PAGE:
50 books

OK, this is less a jotting down of favourite books, than an exam! BBC Economics Correspondent, Paul Mason, has blogged that he has relaunched a mental exercise first started by Hollywood scriptwriter and columnist Ben Hecht in the 1930s. You have to make a list of the 50 books that you would have bound and put in a library if that was ALL you could have. Apparently, the key is to do it from memory. That's right - no google, no Amazon! I cheated and checked a few on Amazon. But then so did Paul Mason! So, here's my one and only library:

Bertrand Russell     History of Western Philosophy
Jean-Paul Sartre     Being & Nothingness
Nietzsche               Beyond Good and Evil
Kant                       The Critique of Practical Reason / Critique of Pure Reason / The Critique of Judgement

Spinoza                   Complete Works
Steven M. Nadler     Spinoza: A Life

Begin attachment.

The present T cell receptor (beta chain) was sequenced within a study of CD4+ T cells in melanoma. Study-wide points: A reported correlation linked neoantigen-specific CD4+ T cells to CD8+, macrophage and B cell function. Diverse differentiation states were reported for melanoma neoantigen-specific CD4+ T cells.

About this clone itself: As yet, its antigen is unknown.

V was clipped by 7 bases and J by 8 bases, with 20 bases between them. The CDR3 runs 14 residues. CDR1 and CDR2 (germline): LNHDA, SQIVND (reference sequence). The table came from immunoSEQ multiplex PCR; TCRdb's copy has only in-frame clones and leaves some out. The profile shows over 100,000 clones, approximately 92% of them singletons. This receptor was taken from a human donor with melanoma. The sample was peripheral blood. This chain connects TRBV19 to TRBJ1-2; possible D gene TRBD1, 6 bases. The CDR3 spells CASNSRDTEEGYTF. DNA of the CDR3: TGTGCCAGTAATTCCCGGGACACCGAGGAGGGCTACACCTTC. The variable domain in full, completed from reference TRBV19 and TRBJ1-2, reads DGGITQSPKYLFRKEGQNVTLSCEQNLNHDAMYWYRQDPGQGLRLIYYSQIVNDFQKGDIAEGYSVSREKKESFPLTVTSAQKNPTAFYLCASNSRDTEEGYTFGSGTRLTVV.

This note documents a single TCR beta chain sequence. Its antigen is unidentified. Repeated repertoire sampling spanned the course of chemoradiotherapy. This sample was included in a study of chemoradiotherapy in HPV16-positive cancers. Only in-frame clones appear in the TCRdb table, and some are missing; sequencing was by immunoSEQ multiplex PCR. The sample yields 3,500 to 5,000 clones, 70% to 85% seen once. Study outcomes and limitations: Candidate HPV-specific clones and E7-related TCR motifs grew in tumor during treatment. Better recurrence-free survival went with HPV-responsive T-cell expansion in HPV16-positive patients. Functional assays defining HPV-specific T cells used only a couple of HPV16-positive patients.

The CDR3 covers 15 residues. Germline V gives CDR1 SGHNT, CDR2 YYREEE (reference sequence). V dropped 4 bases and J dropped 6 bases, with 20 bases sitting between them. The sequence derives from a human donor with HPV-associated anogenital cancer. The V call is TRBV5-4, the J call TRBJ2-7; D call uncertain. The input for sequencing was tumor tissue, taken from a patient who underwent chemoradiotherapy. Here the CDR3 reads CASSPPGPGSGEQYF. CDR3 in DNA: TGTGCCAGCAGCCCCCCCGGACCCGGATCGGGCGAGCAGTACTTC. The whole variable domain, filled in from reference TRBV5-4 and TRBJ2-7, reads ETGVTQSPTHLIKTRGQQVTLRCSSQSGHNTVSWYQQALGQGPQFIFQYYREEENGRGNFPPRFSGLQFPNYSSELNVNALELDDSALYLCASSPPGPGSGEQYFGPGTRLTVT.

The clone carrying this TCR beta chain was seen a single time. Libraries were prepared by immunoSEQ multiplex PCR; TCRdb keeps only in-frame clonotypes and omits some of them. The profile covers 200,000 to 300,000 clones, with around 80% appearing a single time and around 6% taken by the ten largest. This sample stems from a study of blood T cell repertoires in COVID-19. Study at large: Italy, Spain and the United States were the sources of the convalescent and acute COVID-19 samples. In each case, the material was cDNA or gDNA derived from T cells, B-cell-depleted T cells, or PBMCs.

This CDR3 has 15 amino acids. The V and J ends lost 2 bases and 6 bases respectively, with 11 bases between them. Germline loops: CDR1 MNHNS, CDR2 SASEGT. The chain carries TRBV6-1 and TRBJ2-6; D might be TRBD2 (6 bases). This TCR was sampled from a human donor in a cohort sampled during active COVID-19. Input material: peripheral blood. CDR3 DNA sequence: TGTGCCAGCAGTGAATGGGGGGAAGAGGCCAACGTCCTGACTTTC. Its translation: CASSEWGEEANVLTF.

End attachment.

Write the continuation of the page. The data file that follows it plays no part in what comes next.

Feurbach                 The Essence of Christianity
Schopenhauer          The World as Will and Representation

I haven't read all of these fully, except Bertrand Russell's amazing History of Western Philosophy. I have always discriminated against Kant for his maxim that one should only do something if one can imagine it then being a universal law that others were also free to do, which can be seen as a way of oppressing the individual resulting in a personal alienation – but I would make an effort to go through his works, not least because they form a solid foundation for everything that came afterwards. Alienation is also something that Feurbach was concern with, providing Marx with much material for his works. I've always wanted to read more of Spinoza, for the very simple reason being that he sounded like a very noble man who just kept going...

Various Ed. Nicholas Albery     Poem for the Day 1 / Poem for the Day 2
Seamus Heaney                               The Human Chain
W B Yeats                                           Selected works
Ted Hughes                                       Collected poems